Where Do I Fit in LGBTQ?

The Next Family

By: Lisa J. Keating

kids

“Mama, what does LGBTQ mean?” After I explained it he asked me where he fits into those letters. It caught me off guard because I realized that he isn’t represented in LGBTQ (or the additional letters I left out). I told him that I use gender non-conforming when explaining his gender expression but that I really see him as gender fluid. “I like that and that’s how I see myself.” My nine year old son Morgan replied.

Recently, I was invited to be a part of a city focus group for the health services five year plan around the LGBTQ community. The premise was to identify what services are working, the accessibility to these services and what’s lacking. It was open to all ages so I brought Morgan for better or worse. The key issues discussed were transportation and housing, especially for LGBTQ youth and elderly. Additionally, that the lack of competent, educated and compassionate staff, nurses, and/or caretakers is appalling. I thoroughly respect the people advocating for these groups of people in a system that would rather pretend they don’t exist…NIMBY (not in my back yard).

As Morgan and I drove away, he was very confused by why these kids needed homes. After a deep breath I said, “Some families would rather not have a child than have a gay, lesbian, trans, or queer kid. Often families throw them out to live on the streets with no money, place to sleep, transportation, or safe place to go.” Morgan’s first comment was, “I would be scared to DEATH!!” I told him so would I.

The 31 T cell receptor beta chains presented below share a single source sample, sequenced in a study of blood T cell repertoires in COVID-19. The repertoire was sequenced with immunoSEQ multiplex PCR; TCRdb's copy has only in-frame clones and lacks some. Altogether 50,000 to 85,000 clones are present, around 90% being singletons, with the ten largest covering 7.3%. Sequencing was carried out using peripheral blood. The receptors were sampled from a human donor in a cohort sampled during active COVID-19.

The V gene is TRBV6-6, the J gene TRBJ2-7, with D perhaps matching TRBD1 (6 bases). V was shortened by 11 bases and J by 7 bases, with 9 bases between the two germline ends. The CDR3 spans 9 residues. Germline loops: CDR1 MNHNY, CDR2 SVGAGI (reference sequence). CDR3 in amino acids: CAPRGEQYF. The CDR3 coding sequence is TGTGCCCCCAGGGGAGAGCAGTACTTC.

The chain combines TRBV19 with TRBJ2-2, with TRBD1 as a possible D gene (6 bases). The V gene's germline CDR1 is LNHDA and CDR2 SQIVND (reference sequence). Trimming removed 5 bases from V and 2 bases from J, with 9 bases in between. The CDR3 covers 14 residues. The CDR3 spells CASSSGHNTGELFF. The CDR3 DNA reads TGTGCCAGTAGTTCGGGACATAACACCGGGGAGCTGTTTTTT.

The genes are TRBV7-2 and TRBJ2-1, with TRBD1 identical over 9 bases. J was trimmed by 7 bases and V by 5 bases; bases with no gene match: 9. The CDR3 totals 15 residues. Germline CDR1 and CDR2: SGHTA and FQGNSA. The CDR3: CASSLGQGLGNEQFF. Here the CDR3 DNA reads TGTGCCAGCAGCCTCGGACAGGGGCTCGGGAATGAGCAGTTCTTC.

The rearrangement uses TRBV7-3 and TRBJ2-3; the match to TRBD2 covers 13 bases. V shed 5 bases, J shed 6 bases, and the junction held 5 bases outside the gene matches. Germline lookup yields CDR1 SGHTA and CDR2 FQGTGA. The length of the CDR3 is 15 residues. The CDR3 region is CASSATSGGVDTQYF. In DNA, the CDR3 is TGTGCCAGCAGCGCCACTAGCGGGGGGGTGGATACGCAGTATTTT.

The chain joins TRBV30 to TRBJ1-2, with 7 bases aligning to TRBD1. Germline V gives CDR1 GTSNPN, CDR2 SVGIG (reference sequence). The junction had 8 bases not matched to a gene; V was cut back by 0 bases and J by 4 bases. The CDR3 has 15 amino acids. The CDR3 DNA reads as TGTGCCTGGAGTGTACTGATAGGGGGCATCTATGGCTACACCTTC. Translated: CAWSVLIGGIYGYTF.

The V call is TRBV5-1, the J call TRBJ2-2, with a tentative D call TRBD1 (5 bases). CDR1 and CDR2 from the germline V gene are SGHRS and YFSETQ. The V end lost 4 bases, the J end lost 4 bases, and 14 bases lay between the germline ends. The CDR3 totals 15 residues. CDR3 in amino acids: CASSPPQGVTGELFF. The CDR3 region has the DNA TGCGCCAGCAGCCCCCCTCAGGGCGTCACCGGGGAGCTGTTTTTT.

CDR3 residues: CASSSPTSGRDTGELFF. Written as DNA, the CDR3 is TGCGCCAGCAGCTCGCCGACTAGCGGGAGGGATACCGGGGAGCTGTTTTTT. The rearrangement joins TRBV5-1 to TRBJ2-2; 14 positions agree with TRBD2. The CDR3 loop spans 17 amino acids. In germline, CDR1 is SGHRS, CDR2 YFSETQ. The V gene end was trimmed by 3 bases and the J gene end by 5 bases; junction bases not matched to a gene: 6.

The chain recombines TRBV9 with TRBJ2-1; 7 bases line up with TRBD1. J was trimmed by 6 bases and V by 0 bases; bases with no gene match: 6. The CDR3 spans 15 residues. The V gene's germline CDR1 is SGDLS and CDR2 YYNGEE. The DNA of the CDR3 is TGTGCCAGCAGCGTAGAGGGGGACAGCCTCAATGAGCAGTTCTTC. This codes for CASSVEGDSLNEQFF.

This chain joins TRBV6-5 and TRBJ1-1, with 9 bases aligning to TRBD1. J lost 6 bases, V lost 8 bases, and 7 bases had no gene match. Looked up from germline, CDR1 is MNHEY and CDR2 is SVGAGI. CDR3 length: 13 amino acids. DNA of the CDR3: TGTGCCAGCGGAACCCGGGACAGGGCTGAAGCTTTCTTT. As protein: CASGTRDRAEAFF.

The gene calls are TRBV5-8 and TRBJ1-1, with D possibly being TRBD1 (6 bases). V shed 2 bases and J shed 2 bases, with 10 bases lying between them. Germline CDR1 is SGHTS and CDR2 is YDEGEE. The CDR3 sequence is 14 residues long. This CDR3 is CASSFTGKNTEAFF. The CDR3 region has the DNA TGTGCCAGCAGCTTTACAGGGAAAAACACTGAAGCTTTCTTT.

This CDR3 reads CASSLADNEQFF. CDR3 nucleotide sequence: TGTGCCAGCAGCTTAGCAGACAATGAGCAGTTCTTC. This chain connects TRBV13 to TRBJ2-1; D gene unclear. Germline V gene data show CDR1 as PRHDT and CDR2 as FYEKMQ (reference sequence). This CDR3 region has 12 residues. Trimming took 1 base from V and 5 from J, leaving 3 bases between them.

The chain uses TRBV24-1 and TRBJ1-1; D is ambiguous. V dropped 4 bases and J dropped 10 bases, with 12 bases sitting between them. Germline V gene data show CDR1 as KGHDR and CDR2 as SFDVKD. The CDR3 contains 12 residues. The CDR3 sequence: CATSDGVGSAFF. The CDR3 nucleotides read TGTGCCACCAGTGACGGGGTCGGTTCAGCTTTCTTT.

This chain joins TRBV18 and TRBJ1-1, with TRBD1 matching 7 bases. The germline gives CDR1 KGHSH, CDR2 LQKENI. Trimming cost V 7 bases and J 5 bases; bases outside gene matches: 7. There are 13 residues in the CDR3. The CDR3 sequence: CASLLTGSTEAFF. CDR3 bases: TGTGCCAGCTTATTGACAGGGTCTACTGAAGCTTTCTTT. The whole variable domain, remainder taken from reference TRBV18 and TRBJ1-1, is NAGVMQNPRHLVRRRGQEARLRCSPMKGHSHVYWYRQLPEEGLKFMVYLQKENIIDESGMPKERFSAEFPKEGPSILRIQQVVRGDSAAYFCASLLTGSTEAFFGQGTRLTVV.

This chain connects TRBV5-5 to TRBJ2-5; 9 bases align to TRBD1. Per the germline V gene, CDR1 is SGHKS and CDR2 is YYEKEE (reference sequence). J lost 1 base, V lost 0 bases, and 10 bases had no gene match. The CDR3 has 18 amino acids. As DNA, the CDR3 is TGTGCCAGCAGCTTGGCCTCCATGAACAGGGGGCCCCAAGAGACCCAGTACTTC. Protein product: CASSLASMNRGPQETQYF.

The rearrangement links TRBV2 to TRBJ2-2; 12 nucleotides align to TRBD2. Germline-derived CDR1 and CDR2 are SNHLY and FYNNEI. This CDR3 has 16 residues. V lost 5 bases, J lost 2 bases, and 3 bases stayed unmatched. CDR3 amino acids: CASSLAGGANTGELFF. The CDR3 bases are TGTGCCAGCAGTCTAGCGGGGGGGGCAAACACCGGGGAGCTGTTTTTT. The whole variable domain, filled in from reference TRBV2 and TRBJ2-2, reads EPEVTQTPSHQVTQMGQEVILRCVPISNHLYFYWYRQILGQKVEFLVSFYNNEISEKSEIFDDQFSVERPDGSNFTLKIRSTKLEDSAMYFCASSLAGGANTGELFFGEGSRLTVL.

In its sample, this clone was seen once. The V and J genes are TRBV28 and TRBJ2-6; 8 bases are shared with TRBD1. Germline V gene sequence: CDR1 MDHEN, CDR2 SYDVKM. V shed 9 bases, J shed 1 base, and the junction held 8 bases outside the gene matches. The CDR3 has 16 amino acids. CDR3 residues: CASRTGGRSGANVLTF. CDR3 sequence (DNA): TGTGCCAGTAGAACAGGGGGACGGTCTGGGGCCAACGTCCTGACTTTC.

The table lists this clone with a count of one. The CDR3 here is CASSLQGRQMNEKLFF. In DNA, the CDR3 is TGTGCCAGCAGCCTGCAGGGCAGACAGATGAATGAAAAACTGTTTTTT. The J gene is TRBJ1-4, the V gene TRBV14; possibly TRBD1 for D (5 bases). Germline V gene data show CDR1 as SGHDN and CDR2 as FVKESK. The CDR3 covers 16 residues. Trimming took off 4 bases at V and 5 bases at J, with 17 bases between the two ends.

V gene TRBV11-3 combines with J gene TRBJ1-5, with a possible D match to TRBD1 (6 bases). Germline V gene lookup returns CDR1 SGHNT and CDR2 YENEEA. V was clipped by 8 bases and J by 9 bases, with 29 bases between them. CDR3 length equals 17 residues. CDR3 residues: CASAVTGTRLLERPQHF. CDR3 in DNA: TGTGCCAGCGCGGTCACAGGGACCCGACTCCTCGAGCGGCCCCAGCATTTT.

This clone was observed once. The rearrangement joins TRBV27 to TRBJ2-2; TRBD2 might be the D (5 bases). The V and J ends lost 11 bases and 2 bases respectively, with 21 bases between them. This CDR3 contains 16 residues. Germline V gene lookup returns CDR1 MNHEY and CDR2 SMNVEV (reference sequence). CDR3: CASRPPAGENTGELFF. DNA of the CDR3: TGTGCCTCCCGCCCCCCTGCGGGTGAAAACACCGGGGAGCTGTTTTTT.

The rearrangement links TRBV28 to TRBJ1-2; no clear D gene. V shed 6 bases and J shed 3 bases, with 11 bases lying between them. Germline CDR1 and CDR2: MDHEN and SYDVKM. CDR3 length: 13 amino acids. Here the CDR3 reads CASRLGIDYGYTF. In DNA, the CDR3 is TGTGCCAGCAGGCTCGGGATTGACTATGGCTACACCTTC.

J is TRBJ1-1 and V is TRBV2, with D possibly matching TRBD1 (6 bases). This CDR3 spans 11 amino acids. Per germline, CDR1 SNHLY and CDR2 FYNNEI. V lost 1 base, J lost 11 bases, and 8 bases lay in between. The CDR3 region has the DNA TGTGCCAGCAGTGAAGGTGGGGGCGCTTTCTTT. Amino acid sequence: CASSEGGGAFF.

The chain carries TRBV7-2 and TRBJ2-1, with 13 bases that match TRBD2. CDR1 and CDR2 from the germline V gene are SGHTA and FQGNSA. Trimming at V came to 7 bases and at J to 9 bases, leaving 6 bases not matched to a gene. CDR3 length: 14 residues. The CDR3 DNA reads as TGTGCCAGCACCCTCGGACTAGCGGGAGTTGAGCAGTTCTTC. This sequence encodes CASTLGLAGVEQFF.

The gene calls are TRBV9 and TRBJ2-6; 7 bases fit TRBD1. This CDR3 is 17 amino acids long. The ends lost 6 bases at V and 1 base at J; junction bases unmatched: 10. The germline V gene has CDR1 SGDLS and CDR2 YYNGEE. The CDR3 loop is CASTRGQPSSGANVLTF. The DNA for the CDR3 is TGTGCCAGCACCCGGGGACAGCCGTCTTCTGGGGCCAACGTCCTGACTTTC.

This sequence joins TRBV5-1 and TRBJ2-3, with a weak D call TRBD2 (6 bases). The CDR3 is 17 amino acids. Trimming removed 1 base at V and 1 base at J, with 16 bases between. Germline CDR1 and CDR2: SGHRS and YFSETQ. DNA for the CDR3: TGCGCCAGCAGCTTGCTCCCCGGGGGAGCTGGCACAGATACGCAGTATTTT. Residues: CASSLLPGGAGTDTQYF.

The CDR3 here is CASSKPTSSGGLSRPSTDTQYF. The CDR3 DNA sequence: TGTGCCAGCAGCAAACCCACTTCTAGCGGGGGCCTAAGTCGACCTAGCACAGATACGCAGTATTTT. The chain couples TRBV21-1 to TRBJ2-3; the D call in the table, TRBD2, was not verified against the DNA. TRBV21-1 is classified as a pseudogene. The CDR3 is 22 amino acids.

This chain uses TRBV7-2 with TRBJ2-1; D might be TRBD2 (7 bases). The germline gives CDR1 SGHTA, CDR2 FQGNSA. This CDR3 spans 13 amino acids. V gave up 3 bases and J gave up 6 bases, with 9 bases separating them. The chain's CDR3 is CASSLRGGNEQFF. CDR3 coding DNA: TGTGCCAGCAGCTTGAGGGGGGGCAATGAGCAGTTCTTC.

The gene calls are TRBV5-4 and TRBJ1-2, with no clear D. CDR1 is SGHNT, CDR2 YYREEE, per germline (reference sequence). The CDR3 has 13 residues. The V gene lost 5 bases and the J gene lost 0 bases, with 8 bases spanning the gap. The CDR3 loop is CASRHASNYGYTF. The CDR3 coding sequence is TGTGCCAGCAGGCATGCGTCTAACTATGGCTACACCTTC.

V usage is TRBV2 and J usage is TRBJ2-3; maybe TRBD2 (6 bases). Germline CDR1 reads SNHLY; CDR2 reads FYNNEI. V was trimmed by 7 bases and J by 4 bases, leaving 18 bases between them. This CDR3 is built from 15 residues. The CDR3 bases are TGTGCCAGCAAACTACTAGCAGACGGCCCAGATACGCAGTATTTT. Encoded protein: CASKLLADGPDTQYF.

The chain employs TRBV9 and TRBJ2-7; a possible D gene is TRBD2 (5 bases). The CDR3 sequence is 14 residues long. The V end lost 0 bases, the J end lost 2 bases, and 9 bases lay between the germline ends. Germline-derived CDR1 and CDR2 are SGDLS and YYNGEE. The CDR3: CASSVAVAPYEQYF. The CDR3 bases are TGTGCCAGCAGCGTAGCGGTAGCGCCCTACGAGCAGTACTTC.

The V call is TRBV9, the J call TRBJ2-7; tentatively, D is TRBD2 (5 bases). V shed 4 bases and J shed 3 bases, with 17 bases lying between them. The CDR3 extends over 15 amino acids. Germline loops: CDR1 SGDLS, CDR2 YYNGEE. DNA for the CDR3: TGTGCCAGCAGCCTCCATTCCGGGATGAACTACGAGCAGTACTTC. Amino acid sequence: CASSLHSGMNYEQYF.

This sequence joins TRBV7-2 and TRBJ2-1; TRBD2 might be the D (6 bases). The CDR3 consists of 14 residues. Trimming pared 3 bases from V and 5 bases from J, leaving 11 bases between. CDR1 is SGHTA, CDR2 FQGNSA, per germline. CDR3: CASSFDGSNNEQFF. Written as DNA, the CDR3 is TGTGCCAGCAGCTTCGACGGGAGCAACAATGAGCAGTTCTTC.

“Your dad and I literally have no understanding of why a parent would kick their child out of their home for being gay or transgender. It is something that infuriates and confuses us and breaks our hearts. I can’t imagine not loving you for any reason. It makes me want a giant house for all these kids so we can love and take care of them.”

The older Morgan gets the more complex our conversations become about social, emotional, and political issues that many adults don’t understand; let alone discuss civilly. It doesn’t stop me from attempting to explain them to him. Racism and discrimination are learned behaviors and belief systems. Racism is completely foreign to my child however they are still much intertwined in our culture and the world. One of my biggest complaints growing up with that it seemed adults were hiding things from kids; they couldn’t be trusted to give honest answers. I felt it in school, church and my parents. So it’s important to me to not lie to Morgan…well, excluding Santa and the Tooth Fairy.

I work at not avoiding complicated or uncomfortable questions that are never ending. I admit if I don’t know or understand it myself, often telling Morgan I don’t have all the answers but let’s figure it out together. In my opinion this is key in developing critical thinking; one I developed out of survival rather than deliberately being taught.

How many other parents are talking about the components of sexuality and gender with their kids at young ages? What if a social dialog or language existed for first, second or third graders to say, “I identify as (blank).”? We better start preparing for it because it’s coming. As a society, we have the opportunity to be intentional about creating a culture to change our current reactionary behavior that our LGBTQ citizens face daily. Make no mistake, before the age of five, Morgan understood that he didn’t belong, there wasn’t space for someone “like” him. Defending and justifying his very existence is a part of his daily reality. As a family, we’re changing that because we are not alone.

 

If you would like to read more by Lisa Keating, check out My Purple Umbrella

Photo Credit: Flickr member Guillaume Paumier  

 

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